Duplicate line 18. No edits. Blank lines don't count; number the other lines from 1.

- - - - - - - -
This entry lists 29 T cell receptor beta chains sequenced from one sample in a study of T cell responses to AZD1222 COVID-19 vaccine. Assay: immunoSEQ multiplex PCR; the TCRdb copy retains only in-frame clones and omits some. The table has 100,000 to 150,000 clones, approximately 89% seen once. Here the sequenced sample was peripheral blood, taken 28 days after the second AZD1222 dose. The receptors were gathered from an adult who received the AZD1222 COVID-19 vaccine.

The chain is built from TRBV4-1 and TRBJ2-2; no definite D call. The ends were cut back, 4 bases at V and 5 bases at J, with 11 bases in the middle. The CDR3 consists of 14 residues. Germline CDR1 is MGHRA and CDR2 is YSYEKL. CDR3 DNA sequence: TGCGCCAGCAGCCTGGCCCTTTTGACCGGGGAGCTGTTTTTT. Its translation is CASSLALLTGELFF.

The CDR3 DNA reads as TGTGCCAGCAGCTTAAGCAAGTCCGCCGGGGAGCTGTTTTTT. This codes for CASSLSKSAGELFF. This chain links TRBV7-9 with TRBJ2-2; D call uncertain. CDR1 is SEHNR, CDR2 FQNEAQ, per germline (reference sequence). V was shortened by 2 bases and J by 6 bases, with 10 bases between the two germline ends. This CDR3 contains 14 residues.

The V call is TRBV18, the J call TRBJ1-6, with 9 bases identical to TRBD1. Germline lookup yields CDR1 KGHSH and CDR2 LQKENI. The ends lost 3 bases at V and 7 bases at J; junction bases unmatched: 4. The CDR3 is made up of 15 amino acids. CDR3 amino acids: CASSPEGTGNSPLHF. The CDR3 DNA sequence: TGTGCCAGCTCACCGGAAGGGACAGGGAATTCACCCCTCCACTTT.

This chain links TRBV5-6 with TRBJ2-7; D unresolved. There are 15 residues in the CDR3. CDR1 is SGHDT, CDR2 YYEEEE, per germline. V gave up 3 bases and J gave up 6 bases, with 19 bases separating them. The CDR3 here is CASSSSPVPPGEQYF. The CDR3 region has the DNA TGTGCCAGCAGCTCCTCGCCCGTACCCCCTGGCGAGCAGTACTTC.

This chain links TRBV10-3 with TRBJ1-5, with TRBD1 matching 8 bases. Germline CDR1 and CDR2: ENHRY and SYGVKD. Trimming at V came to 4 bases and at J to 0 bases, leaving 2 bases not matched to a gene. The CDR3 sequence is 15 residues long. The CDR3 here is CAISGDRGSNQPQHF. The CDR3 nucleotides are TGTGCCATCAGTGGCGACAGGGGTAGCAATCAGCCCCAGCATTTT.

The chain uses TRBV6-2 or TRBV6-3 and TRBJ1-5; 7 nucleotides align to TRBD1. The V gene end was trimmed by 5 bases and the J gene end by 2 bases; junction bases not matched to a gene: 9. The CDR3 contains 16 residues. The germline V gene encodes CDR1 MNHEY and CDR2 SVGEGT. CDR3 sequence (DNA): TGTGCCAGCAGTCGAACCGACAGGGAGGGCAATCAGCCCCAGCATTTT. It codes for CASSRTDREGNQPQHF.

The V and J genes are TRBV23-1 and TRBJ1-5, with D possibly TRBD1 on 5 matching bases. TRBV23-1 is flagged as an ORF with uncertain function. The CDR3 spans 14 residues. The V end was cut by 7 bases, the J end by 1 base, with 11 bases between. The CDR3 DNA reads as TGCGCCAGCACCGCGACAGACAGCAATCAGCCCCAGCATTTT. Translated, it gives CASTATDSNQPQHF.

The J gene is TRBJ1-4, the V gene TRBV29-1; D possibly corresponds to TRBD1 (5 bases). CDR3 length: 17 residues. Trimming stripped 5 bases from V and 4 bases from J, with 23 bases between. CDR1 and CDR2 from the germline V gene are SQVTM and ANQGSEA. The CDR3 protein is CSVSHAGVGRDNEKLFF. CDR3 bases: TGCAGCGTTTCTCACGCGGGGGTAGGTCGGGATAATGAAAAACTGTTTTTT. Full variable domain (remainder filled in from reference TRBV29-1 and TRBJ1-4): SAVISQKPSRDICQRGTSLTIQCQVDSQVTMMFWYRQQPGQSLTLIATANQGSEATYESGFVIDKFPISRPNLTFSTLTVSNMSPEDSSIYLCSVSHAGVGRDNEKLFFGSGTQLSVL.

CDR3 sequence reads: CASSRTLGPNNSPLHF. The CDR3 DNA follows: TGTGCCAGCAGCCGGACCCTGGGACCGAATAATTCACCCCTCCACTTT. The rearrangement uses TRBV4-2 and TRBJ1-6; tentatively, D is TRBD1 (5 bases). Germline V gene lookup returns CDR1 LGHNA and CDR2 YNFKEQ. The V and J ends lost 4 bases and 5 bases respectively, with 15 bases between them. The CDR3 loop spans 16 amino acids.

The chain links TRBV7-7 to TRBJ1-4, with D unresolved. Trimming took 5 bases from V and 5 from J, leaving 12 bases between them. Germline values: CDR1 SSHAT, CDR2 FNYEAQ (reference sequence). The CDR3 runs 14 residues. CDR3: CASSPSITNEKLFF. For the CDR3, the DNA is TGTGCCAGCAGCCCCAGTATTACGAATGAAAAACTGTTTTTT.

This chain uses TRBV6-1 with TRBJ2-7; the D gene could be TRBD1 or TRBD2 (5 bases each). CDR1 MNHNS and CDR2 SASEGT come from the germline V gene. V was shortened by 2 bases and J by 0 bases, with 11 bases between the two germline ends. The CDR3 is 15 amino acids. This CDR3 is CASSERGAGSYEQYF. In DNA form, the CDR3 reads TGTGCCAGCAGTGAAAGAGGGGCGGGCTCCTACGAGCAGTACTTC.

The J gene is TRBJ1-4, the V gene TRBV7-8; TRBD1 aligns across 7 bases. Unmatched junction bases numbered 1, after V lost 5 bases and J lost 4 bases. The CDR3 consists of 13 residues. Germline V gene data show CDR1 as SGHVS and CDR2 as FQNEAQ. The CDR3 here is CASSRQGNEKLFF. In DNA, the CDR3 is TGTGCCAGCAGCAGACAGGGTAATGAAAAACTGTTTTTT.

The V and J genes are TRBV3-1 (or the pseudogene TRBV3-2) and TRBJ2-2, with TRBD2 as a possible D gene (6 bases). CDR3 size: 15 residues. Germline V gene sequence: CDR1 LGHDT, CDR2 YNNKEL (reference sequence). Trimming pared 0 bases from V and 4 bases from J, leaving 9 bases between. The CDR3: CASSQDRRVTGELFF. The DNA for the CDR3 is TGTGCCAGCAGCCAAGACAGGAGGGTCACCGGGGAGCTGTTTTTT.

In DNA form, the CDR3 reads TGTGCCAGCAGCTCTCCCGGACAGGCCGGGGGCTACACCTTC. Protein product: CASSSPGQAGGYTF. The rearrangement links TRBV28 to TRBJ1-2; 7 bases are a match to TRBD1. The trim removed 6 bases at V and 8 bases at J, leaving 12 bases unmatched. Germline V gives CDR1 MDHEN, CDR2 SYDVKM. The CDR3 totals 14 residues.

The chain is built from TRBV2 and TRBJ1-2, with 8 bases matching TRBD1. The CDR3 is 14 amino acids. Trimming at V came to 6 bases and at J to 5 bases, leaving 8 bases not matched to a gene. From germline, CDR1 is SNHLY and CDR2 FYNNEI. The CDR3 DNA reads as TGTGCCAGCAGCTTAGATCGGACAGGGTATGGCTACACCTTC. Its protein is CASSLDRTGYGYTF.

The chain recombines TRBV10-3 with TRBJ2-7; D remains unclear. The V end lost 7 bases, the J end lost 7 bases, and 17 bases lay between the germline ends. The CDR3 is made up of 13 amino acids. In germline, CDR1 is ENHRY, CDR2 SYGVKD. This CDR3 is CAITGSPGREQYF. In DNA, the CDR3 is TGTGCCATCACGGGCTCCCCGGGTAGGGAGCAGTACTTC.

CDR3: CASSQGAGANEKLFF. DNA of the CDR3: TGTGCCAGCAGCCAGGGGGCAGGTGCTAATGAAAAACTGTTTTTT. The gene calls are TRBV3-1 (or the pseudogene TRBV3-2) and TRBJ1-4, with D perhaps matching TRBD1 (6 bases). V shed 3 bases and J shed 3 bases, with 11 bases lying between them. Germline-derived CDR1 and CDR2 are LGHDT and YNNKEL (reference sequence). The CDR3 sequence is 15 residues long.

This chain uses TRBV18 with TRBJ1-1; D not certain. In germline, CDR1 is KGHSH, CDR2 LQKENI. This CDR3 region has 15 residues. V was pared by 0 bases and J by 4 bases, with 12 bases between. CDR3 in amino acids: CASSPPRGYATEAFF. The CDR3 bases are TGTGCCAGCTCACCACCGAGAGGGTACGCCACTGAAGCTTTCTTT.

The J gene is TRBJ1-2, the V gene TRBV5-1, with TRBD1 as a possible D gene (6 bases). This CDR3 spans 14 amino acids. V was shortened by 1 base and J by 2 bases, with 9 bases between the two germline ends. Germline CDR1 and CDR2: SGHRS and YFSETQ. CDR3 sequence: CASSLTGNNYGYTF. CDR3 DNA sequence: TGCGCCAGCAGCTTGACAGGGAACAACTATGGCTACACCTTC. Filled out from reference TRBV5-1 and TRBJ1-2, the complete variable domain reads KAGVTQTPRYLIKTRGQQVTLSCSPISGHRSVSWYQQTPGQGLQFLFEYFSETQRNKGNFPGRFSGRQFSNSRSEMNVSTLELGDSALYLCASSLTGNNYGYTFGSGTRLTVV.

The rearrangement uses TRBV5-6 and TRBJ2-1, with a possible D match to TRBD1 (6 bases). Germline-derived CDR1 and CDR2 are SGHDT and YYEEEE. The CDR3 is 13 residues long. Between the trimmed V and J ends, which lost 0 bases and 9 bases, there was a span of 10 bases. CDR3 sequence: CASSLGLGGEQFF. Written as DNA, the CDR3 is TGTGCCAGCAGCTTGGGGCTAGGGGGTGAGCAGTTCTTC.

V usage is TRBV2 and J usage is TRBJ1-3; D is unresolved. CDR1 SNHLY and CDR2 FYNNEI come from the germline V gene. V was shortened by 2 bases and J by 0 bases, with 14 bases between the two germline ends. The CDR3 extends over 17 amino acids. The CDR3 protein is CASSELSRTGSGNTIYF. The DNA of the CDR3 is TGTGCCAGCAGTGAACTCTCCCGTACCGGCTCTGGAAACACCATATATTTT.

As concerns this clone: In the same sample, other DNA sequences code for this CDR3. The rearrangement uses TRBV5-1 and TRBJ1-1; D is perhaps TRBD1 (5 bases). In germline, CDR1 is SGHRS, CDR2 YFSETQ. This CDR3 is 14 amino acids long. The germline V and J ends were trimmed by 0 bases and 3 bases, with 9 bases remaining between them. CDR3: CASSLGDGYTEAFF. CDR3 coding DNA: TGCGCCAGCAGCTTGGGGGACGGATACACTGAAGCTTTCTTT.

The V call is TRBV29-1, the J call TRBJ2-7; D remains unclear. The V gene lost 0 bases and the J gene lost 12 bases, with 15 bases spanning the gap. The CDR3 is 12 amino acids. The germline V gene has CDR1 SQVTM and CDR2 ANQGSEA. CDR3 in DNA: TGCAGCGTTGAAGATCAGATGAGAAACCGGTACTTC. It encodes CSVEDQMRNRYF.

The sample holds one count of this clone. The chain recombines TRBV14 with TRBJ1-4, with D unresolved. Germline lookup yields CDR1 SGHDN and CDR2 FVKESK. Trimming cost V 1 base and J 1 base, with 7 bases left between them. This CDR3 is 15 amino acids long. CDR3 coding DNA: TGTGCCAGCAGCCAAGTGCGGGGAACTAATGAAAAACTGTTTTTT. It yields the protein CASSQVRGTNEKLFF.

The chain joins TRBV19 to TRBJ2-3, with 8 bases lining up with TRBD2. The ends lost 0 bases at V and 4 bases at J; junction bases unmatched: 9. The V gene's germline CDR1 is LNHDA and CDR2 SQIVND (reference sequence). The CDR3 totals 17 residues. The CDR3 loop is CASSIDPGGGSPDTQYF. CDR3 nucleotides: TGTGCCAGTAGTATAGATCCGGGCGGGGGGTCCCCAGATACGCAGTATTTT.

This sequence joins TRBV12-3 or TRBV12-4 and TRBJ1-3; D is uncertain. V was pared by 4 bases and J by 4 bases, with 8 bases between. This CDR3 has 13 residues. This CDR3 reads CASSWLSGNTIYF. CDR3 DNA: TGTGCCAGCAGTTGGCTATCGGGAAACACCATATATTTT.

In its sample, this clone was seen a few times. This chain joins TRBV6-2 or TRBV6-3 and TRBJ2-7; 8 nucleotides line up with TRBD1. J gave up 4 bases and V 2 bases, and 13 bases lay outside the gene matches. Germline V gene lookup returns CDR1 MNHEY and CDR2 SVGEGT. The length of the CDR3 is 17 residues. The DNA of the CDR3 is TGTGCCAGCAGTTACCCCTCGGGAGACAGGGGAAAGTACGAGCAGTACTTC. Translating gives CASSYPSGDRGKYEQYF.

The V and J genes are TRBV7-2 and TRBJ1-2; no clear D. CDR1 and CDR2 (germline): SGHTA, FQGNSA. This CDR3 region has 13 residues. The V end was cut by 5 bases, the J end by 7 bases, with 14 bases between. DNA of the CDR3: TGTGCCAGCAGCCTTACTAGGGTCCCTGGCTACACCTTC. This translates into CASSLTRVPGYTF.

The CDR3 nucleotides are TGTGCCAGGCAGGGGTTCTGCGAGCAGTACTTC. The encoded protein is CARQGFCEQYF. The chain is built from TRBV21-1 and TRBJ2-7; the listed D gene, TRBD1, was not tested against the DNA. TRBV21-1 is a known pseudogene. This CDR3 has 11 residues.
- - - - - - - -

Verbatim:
CDR3: CASSQGAGANEKLFF. DNA of the CDR3: TGTGCCAGCAGCCAGGGGGCAGGTGCTAATGAAAAACTGTTTTTT. The gene calls are TRBV3-1 (or the pseudogene TRBV3-2) and TRBJ1-4, with D perhaps matching TRBD1 (6 bases). V shed 3 bases and J shed 3 bases, with 11 bases lying between them. Germline-derived CDR1 and CDR2 are LGHDT and YNNKEL (reference sequence). The CDR3 sequence is 15 residues long.